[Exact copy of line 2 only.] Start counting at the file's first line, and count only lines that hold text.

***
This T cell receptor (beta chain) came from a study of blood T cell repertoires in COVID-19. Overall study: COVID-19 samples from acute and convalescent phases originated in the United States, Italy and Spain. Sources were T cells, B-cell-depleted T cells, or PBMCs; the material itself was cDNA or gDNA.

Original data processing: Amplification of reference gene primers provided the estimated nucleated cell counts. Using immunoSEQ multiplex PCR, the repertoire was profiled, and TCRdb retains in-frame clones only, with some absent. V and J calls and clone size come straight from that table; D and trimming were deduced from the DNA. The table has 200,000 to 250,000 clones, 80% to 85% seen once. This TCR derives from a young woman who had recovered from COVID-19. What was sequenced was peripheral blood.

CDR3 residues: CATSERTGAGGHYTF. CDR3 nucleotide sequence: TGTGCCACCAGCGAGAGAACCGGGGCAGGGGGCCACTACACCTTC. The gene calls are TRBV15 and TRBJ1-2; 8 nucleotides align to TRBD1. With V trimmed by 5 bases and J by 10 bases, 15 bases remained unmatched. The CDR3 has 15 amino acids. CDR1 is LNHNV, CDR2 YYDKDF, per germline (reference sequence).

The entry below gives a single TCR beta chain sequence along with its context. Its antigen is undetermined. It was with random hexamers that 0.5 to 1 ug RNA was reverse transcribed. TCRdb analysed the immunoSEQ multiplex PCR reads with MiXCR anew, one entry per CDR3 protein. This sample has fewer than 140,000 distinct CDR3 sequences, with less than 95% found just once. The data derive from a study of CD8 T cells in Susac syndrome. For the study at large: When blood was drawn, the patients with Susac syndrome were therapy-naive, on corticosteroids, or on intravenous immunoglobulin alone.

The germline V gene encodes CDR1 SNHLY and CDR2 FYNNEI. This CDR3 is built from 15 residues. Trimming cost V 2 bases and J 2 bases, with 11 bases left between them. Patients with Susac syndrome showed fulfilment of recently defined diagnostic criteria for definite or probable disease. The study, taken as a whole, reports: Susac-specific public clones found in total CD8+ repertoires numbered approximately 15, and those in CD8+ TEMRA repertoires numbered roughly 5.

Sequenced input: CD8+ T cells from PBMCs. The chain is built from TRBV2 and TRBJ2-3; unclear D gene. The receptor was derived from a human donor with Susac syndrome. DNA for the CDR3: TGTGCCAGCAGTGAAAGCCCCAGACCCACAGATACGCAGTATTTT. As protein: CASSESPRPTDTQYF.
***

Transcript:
Original data processing: Amplification of reference gene primers provided the estimated nucleated cell counts. Using immunoSEQ multiplex PCR, the repertoire was profiled, and TCRdb retains in-frame clones only, with some absent. V and J calls and clone size come straight from that table; D and trimming were deduced from the DNA. The table has 200,000 to 250,000 clones, 80% to 85% seen once. This TCR derives from a young woman who had recovered from COVID-19. What was sequenced was peripheral blood.